Coronavirus spreading more rapidly in Midwest now than New York in March, KU doctor says

Tracking Coronavirus

LAWRENCE, Kan. — The Midwest region is currently experiencing a higher rate of coronavirus spread than New York in March, which was at the epicenter of the pandemic in the spring.

That’s according to Dr. David Wild, anesthesiologist and vice president of performance improvement at the University of Kansas Health System.

“All regions are trending up, which is consistent with the national data we’ve seen. The Midwest continues to be the most active region for spread with a peak of 350 cases per million on average per day, which is higher again than New York in March or the south in July and August,” Dr. Wild said.

The scene in the Midwest is certainly different than those earlier days of the pandemic. New York’s experience with rapid spread and little information on how to treat sick patients resulted in high rates of death, to the point where bodies had to be loaded onto refrigerated morgue trucks by gurney and forklift.

Currently, the U.S. rate of death is 2.6% of all positive cases, much lower than previously recorded percentages and less than many other countries currently. Mexico has the highest rates of death at 10%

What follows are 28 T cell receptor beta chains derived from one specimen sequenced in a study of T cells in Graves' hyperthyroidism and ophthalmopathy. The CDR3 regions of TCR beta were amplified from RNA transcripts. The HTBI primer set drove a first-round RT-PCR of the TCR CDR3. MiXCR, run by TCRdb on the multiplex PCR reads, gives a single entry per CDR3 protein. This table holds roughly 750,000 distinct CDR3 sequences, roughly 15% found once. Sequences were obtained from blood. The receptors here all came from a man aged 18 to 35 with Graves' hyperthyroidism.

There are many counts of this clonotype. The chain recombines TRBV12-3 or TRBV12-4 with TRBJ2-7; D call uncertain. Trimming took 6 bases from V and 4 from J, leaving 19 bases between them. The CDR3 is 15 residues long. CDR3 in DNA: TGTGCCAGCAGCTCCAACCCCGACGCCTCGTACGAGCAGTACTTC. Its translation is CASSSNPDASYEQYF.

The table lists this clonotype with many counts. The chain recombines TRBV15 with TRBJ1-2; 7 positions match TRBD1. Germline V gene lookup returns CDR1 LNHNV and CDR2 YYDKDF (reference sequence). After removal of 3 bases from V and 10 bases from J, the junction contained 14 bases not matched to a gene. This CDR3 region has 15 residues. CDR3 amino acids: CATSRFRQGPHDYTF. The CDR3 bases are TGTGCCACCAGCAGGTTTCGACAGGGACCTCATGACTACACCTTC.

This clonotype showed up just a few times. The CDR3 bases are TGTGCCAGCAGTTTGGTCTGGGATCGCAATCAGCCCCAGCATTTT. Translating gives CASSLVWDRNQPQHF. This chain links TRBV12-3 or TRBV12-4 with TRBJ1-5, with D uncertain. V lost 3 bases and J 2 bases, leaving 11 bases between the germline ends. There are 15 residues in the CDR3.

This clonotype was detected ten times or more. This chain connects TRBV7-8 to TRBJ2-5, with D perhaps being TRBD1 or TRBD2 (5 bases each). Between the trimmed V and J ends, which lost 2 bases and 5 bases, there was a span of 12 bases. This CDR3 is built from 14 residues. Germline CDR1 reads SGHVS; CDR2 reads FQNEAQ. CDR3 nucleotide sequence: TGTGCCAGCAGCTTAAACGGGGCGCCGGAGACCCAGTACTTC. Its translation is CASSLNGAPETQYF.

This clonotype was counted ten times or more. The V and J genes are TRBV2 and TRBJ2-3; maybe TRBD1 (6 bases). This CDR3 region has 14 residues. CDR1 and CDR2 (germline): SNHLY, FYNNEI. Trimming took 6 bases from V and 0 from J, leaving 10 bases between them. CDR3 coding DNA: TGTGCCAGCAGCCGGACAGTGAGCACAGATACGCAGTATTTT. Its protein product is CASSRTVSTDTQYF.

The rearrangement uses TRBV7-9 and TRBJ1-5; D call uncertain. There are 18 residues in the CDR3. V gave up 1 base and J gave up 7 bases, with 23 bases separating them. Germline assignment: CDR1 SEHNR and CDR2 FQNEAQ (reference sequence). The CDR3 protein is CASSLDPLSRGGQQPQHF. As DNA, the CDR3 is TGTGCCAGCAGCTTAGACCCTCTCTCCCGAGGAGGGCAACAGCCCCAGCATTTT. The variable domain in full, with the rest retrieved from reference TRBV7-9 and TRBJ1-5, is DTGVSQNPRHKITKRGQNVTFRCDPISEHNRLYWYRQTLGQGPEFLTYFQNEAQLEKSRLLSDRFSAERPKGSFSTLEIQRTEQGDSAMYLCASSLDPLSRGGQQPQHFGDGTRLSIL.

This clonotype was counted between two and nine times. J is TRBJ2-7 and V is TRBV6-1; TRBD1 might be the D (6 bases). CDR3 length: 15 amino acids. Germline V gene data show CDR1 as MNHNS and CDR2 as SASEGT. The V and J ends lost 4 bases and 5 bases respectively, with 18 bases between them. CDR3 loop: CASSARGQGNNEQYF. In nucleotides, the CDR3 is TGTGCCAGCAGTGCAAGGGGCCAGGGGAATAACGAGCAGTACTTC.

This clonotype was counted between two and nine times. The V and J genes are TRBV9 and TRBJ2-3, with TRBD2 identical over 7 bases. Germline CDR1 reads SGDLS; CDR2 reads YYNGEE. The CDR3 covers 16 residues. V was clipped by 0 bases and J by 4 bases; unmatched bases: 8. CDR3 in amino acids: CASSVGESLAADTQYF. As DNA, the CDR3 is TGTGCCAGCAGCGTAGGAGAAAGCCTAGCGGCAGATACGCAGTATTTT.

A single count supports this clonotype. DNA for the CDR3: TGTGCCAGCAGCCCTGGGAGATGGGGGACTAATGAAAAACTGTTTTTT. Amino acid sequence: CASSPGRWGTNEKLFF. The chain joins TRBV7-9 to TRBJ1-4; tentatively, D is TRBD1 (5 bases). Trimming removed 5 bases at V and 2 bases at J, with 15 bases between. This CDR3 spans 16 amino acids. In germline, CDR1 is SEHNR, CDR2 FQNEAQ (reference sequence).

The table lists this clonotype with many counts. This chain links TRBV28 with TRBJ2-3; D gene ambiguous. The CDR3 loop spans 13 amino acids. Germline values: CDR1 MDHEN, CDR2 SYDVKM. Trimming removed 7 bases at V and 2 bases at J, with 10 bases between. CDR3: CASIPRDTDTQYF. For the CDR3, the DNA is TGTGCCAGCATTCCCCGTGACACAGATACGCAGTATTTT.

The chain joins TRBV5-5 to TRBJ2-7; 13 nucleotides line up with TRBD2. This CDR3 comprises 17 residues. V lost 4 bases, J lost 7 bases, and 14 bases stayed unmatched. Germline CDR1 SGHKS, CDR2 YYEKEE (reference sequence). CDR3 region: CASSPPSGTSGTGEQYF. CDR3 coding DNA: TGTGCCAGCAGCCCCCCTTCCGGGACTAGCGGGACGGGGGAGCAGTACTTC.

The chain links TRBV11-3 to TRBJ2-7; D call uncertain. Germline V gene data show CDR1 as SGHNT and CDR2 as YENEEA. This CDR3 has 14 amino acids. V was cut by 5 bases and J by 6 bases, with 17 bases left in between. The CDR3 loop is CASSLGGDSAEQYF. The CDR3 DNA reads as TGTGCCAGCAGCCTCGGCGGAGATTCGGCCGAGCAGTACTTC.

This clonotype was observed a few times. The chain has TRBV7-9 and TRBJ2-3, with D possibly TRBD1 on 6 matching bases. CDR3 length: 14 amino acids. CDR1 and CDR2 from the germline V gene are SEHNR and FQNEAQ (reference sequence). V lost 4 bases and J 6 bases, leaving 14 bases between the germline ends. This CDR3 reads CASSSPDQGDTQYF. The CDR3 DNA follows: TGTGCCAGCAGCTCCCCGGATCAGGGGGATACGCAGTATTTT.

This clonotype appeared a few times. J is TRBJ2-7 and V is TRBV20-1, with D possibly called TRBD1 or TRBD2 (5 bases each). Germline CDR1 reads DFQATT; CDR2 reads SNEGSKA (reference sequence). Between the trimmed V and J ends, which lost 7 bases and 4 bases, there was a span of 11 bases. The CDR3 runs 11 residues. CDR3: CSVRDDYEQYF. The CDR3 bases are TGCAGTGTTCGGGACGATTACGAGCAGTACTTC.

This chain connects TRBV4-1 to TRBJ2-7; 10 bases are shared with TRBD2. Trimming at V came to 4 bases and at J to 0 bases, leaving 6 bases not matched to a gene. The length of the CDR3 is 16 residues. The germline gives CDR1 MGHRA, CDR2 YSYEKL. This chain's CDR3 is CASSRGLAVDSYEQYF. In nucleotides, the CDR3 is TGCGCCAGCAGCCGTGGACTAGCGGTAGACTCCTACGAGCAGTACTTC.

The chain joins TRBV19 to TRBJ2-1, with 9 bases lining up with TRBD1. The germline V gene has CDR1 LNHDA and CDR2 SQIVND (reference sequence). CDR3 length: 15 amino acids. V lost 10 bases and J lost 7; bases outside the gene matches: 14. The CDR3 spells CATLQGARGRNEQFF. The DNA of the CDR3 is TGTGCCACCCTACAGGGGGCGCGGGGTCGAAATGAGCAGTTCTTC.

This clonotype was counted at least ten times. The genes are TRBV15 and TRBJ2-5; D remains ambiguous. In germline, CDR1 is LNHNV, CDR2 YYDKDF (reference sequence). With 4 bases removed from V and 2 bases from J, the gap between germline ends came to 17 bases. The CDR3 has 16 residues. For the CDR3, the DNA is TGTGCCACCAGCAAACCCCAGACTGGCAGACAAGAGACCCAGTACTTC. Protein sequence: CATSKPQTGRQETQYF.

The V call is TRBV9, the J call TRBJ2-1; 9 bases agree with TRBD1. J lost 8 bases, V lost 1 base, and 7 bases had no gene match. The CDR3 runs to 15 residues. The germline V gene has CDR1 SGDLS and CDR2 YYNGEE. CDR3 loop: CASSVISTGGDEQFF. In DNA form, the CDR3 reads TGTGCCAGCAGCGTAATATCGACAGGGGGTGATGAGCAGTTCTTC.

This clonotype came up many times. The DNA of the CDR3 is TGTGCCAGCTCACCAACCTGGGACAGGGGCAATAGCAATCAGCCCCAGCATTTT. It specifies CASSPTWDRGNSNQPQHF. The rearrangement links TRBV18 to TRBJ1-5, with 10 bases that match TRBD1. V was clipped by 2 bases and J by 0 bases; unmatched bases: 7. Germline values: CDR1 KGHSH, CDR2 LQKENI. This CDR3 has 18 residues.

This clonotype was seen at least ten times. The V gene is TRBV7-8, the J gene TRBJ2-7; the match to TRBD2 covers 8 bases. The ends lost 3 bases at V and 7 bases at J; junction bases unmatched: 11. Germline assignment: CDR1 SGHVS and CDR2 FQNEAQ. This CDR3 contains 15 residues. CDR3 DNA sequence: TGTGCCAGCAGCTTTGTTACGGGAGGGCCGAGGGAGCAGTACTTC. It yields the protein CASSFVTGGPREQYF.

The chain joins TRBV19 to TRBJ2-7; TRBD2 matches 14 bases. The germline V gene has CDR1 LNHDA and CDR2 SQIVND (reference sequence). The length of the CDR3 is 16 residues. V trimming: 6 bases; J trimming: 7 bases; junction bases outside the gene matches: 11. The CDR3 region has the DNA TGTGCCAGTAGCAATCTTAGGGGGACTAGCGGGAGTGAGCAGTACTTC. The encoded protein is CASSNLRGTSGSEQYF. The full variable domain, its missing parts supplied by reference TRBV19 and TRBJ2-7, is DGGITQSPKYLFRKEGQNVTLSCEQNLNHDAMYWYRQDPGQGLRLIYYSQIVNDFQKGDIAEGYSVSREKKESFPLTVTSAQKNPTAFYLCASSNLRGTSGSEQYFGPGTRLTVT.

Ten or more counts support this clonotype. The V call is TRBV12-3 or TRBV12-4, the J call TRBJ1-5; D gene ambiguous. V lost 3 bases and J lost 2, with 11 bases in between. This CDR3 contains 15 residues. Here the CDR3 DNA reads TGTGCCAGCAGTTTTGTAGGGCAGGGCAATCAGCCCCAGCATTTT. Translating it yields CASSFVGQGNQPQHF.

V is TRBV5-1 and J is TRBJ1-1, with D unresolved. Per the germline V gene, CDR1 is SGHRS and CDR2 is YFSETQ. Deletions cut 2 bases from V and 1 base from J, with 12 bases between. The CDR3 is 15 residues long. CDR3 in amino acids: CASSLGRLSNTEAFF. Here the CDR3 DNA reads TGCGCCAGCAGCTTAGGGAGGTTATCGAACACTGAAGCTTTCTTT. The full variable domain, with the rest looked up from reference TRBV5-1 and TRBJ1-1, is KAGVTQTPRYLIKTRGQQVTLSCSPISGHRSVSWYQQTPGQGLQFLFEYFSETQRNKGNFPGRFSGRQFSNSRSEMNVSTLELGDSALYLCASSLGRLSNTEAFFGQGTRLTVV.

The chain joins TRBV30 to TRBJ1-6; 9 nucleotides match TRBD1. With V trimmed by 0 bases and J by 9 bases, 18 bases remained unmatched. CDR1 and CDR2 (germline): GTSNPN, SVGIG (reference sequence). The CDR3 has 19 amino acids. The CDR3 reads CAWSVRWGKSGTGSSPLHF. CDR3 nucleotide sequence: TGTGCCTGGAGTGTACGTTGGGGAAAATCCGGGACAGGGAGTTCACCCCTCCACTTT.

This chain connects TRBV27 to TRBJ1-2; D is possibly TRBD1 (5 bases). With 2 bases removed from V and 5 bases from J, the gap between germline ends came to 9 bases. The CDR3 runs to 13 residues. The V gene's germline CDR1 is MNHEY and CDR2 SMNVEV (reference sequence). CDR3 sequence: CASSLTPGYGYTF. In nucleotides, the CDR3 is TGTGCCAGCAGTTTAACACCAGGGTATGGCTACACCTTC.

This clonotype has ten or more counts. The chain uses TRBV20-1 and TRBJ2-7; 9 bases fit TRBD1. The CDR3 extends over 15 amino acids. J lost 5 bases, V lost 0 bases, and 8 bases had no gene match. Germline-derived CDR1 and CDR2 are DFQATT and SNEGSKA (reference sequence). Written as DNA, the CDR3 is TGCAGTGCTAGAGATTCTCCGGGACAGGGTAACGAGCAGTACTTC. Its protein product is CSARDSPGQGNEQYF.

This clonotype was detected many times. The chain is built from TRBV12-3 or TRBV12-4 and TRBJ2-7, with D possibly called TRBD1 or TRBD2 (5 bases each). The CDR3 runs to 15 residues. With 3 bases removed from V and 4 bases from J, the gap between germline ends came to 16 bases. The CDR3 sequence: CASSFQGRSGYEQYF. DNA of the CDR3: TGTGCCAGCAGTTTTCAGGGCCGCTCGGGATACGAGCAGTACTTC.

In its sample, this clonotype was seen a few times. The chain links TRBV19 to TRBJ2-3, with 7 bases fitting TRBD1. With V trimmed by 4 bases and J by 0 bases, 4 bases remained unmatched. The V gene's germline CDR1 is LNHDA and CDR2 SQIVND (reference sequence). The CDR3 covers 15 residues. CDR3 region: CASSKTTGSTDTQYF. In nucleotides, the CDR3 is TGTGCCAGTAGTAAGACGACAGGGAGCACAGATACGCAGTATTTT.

Dr. Wild also said that not as many people are on ventilators due to better treatments. That means that there are no ventilator shortages.

However, health systems are reporting higher numbers of hospitalizations as a result of COVID-19. Health professionals in St. Louis made an emotional plea Oct. 26, describing worn down frontline workers struggling to keep up.

“We’re seeing hospitalizations at or near the peak numbers for many states,” Wild said.

The trends come from data showing the seven day averages by region and by state. Some of the most active states in the Midwest are Missouri, Kansas and Nebraska. North Dakota and Utah have also risen drastically.

“And a slope of that line that is not showing any change,” Wild said. “It’s not slowing down. It’s not decreasing.”

The conversation on coronavirus rates starts in the video at 10:50.

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